Deep neural networks are composed of many individual neurons, which combine in complex and counterintuitive ways to solve a wide range of challenging tasks. This complexity grants neural networks their power but also earns them their reputation as confusing and opaque black boxes.
Understanding how deep neural networks function is critical for explaining their decisions and enabling us to build more powerful systems. For instance, imagine the difficulty of trying to build a clock without understanding how individual gears fit together. One approach to understanding neural networks, both in neuroscience and deep learning, is to investigate the role of individual neurons, especially those which are easily interpretable.
Our investigation into the importance of single directions for generalisation, soon to appear at the Sixth International Conference on Learning Representations (ICLR), uses an approach inspired by decades of experimental neuroscience — exploring the impact of damage — to determine: how important are small groups of neurons in deep neural networks? Are more easily interpretable neurons also more important to the network’s computation?
We measured the performance impact of damaging the network by deleting individual neurons as well as groups of neurons. Our experiments led to two surprising findings:
In both neuroscience and deep learning, easily interpretable neurons (“selective” neurons) which are only active in response to images of a single input category, such as dogs, have been analysed extensively. In deep learning, this has led to the emphasis on cat neurons, sentiment neurons, and parentheses neurons; in neuroscience, Jennifer Aniston neurons, among others. However, the relative importance of these few highly selective neurons compared to the majority of neurons which have low selectivity and more puzzling, hard-to-interpret activity has remained unknown.
To evaluate neuron importance, we measured how network performance on image classification tasks changes when a neuron is deleted. If a neuron is very important, deleting it should be highly damaging and substantially decrease network performance, while the deletion of an unimportant neuron should have little impact. Neuroscientists routinely perform similar experiments, although they cannot achieve the fine-grained precision which is necessary for these experiments and readily available in artificial neural networks.
Surprisingly, we found that there was little relationship between selectivity and importance. In other words, “cat neurons” were no more important than confusing neurons. This finding echoes recent work in neuroscience which has demonstrated that confusing neurons can actually be quite informative, and suggests that we must look beyond the most easily interpretable neurons in order to understand deep neural networks.
Although interpretable neurons are easier to understand intuitively (“it likes dogs”), they are no more important than confusing neurons with no obvious preference.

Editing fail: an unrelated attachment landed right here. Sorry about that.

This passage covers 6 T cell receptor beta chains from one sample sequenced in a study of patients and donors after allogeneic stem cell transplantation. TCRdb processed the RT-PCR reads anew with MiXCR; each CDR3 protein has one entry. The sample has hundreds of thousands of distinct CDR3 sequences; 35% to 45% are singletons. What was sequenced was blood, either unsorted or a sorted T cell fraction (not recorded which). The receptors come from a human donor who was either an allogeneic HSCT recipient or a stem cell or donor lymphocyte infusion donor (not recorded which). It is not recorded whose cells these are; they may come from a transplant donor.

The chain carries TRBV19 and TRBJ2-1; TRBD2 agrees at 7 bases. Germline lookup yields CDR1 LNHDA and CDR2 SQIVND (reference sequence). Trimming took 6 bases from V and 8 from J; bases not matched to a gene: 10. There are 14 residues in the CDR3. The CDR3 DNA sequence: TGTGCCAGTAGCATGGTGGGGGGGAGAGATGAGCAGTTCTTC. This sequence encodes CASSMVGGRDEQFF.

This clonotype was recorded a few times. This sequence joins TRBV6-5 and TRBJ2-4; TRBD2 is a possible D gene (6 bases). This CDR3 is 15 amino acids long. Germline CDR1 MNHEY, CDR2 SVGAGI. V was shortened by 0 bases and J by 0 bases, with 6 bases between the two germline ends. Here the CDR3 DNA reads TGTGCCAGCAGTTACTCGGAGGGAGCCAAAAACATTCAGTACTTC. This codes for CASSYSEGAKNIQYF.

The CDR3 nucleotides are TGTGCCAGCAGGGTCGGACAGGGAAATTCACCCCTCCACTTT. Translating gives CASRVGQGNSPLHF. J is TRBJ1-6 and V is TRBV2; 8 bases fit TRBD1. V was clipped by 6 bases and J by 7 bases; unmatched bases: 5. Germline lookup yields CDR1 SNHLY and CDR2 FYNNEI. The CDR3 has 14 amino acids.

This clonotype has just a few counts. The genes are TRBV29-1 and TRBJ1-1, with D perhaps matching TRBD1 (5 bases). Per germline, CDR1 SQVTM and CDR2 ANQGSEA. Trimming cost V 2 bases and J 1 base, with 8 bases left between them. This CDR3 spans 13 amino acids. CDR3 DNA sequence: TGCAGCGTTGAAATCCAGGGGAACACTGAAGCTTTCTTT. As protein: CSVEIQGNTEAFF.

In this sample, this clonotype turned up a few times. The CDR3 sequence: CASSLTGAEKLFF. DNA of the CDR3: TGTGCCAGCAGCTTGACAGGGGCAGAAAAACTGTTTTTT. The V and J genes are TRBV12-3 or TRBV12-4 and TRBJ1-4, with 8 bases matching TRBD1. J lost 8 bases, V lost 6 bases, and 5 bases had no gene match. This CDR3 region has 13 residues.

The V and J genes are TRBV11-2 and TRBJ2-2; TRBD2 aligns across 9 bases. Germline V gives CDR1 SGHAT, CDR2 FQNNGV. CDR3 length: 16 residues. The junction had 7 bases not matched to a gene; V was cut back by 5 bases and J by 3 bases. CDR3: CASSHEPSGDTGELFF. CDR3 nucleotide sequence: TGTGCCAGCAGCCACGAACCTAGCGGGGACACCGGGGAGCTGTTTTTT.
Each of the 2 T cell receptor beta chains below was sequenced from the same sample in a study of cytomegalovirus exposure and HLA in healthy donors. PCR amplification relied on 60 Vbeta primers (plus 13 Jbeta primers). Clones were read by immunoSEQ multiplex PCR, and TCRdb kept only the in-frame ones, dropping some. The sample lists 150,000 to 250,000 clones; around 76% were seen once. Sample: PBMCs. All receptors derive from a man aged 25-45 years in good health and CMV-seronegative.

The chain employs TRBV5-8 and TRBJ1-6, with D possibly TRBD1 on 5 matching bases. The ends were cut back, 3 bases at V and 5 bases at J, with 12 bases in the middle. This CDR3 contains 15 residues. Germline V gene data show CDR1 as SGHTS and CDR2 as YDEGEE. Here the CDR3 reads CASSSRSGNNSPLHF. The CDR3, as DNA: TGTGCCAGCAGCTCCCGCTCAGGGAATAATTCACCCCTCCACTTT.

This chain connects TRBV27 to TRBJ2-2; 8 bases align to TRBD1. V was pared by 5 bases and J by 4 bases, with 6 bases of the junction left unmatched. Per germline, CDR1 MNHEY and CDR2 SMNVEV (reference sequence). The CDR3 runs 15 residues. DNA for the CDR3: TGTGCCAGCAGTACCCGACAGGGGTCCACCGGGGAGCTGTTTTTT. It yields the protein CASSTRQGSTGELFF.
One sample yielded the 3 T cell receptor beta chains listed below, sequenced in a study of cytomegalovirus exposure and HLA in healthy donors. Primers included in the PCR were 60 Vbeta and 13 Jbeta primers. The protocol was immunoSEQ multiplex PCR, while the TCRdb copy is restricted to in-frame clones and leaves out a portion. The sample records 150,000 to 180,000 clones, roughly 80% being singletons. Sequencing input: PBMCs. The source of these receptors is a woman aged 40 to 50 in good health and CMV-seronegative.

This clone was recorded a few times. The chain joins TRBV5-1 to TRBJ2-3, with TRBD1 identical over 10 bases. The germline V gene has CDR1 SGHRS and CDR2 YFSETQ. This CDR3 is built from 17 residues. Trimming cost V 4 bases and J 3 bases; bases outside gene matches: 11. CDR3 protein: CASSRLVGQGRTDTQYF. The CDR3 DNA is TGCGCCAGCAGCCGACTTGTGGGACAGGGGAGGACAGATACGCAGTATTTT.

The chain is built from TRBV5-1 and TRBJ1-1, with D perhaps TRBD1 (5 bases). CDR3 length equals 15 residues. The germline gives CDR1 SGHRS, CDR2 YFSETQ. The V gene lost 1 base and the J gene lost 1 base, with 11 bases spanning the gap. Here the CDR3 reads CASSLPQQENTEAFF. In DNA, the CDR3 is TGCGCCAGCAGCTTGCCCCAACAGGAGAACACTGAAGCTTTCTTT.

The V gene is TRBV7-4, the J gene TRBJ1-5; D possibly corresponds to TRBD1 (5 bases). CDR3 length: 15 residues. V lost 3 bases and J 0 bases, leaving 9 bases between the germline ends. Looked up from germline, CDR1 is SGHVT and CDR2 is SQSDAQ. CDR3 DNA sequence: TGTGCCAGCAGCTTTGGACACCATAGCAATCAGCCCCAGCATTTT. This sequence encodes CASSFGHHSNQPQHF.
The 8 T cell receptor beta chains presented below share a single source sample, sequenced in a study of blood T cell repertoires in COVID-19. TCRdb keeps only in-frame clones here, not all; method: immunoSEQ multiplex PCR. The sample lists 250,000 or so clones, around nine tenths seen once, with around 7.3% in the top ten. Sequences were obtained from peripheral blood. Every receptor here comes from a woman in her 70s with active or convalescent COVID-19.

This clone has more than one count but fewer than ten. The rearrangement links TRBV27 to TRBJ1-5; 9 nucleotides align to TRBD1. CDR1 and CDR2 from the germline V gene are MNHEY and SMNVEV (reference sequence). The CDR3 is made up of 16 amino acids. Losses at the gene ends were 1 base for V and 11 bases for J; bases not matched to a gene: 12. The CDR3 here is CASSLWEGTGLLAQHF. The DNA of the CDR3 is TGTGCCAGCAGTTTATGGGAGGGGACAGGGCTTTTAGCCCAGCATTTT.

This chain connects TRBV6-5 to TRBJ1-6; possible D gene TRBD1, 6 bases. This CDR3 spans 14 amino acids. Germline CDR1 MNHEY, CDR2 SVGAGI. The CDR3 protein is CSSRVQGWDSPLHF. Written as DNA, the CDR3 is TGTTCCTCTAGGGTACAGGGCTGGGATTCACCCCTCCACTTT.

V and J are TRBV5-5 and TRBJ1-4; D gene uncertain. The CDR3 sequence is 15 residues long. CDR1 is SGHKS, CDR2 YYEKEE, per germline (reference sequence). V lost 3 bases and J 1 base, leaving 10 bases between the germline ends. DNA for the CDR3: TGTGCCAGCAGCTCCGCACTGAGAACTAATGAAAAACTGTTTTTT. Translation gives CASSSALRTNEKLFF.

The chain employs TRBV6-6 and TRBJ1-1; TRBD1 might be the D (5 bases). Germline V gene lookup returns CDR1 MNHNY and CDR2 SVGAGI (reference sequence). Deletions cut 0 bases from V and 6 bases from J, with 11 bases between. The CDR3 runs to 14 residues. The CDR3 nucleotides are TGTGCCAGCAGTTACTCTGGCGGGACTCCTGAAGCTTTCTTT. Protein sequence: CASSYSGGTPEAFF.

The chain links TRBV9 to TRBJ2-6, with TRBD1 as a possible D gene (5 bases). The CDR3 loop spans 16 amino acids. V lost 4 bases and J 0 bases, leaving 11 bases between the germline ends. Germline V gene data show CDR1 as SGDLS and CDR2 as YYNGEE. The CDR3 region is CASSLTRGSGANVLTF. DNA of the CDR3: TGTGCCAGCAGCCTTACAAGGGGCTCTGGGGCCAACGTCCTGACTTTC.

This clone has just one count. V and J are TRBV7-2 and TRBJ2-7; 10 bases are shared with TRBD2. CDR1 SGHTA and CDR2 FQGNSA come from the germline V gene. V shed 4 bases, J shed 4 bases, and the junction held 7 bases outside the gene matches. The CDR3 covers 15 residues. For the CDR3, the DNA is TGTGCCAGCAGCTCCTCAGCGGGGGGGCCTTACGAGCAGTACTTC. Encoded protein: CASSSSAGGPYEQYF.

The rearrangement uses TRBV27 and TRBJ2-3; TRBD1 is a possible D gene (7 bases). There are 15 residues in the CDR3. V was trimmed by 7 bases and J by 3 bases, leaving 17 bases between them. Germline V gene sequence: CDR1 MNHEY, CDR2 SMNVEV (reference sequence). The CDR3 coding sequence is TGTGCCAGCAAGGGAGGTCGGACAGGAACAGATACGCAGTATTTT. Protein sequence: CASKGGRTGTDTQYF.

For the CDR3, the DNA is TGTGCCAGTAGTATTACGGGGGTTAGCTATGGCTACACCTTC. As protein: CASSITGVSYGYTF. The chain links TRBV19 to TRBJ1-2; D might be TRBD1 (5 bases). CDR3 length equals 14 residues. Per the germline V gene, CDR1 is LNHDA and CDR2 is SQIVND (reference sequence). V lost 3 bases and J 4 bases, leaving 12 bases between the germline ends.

We seek to build intelligent systems, and we can only call a system intelligent if it can generalise to new situations. For example, an image classification network which can only classify specific dog images that it has seen before, but not new images of the same dog, is useless. It is only in the intelligent categorisation of new examples that these systems gain their utility. A recent collaborative paper from Google Brain, Berkeley, and DeepMind which won best paper at ICLR 2017 showed that deep nets can simply memorise each and every image on which they are trained instead of learning in a more human-like way (e.g., understanding the abstract notion of a "dog").
However, it is often unclear whether a network has learned a solution which will generalise to new situations or not. By deleting progressively larger and larger groups of neurons, we found that networks which generalise well were much more robust to deletions than networks which simply memorised images that were previously seen during training. In other words, networks which generalise better are harder to break (although they can definitely still be broken).
By measuring network robustness in this way, we can evaluate whether a network is exploiting undesirable memorisation to “cheat.” Understanding how networks change when they memorise will help us to build new networks which memorise less and generalise more.
Together, these findings demonstrate the power of using techniques inspired by experimental neuroscience to understand neural networks. Using these methods, we found that highly selective individual neurons are no more important than non-selective neurons, and that networks which generalise well are much less reliant on individual neurons than those which simply memorise the training data. These results imply that individual neurons may be much less important than a first glance may suggest.
By working to explain the role of all neurons, not just those which are easy-to-interpret, we hope to better understand the inner workings of neural networks, and critically, to use this understanding to build more intelligent and general systems.